Novels, Stories, Etc. About Disasters? What are some titles of stories, novels, plays, or poems that have disasters or accidents (like ship or train wrecks) as their main subject?I'm thinking of...

Novels, Stories, Etc. About Disasters?

What are some titles of stories, novels, plays, or poems that have disasters or accidents (like ship or train wrecks) as their main subject?

I'm thinking of works like Crane's "The Open Boat" that is fiction based upon an event that Crane actually experienced or even songs like "Casey Jones" that relate, in a fictionalized way, a disastrous train wreck.

Expert Answers
Karen P.L. Hardison eNotes educator| Certified Educator

A couple of my favorite disasters in the fiction genre are Kidnapped by Robert Louis Stevenson, the movie Master and Commander: The Far Side of the World (Peter Weir, 2003) with Russel Crow (and it is a novel though I've never read it). A true-life disaster that is a little hard to take is Alive, the story of a Uruguayan rugby team's airplane crash in the Andes.It was also a movie (Frank Marshall, 1993). another disaster movie is Poseidon (Wolfgan Petersen, 2006).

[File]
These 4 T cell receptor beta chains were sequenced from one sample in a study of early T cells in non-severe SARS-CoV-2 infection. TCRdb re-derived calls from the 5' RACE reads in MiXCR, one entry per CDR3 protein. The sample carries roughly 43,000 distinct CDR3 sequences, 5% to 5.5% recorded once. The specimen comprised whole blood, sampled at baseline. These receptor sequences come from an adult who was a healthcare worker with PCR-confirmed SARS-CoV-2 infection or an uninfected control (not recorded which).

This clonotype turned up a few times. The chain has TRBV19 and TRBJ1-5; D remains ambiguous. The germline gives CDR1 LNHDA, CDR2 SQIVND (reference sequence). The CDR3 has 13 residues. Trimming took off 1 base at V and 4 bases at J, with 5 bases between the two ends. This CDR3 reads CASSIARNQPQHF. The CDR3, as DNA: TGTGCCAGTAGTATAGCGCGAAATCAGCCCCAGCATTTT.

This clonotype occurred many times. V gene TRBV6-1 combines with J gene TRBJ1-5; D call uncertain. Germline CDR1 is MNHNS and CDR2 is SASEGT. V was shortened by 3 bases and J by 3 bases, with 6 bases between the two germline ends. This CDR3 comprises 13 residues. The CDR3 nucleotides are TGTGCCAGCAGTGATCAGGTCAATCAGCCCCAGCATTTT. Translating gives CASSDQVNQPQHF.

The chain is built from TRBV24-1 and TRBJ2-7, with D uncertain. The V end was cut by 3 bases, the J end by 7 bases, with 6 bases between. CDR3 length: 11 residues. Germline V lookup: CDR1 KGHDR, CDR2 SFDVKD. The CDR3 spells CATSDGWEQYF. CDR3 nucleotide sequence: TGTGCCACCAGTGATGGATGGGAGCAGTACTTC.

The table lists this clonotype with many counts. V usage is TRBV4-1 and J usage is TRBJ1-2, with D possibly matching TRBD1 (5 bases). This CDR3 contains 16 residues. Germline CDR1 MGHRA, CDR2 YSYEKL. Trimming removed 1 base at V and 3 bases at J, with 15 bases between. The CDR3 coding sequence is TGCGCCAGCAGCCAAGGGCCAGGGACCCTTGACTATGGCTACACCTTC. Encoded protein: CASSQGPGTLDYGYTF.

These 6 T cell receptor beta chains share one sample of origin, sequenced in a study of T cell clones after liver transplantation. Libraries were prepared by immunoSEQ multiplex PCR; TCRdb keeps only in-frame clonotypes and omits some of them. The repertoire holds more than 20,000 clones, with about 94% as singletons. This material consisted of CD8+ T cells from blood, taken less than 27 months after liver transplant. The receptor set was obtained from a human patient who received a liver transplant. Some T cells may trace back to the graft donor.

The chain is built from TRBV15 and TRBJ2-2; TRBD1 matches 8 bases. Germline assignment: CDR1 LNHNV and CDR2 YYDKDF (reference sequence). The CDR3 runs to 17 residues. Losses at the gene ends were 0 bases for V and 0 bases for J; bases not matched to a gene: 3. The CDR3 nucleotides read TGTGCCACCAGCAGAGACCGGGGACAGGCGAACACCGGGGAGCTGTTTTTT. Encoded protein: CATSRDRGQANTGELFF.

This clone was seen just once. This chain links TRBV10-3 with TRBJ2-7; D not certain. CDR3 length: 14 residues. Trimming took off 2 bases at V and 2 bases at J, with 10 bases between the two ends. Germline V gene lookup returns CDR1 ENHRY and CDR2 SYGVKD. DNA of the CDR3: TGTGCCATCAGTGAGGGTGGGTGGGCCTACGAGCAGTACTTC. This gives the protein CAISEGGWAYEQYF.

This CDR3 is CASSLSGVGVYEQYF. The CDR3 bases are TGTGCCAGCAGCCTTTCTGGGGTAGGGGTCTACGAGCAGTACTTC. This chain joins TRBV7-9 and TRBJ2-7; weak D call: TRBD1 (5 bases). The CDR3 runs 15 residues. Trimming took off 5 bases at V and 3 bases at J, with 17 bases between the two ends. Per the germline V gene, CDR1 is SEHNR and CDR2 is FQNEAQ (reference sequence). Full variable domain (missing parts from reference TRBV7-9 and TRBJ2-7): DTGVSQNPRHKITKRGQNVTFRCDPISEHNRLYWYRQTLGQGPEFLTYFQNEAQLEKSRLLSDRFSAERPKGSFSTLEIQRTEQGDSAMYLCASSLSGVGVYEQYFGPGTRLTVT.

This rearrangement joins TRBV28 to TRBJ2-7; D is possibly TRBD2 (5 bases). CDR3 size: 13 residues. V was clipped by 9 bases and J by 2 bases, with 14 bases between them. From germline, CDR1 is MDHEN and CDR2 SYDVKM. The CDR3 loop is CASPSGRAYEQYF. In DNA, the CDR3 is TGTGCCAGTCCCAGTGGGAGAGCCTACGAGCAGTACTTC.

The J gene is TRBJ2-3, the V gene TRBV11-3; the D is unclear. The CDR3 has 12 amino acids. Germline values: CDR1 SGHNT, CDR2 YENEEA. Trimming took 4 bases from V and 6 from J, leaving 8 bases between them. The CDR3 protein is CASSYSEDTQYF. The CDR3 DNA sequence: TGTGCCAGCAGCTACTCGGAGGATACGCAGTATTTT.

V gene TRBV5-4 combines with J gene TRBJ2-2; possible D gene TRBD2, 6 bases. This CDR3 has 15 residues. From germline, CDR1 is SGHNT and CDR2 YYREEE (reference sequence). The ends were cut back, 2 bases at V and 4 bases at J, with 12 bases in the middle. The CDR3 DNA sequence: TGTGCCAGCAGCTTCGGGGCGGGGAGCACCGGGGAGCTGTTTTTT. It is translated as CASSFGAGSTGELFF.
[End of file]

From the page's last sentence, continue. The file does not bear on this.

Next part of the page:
cybil eNotes educator| Certified Educator

Here are some titles of poems:

"The Wreck of the Hesperus" by Longfellow

"The Wreck of the Deutschland" by Hopkins

"The Wreck of the Edmund Fitzgerald" by G. Lightfoot

"The Tay Bridge Disaster" by McGonagall

"Convergence of the Twain" by Hardy (about the Titanic)

"Auto Wreck" by Shapiro

"The Wreck of the Admella" by Angas

mwestwood eNotes educator| Certified Educator

One powerful book on a disaster is The High Girders (1956) written by John Prebble.  This is a record of the The Tay Bridge disaster of 1879, one of the worst ever in British rail history.  Later, in 1972, John Thomas interpreted the event in his New Light on the Tay Bridge.

A Night to Remember by Walter Lord relates the sinking of the HMS Titanic.

 

accessteacher eNotes educator| Certified Educator

You might want to read Into the Wild, which charts one young man's disastrous attempt to live by his own wits alone in Alaska, trying to follow the philosophy of Thoreau. I must admit, I don't go for disaster stories that much, but I found this a very oddly compelling book that I struggled to put down.

carebr2 | Student

Stephen Layne's this side of paradise and Neal Shusterman's Shadow Club

Read the study guide:
The Open Boat

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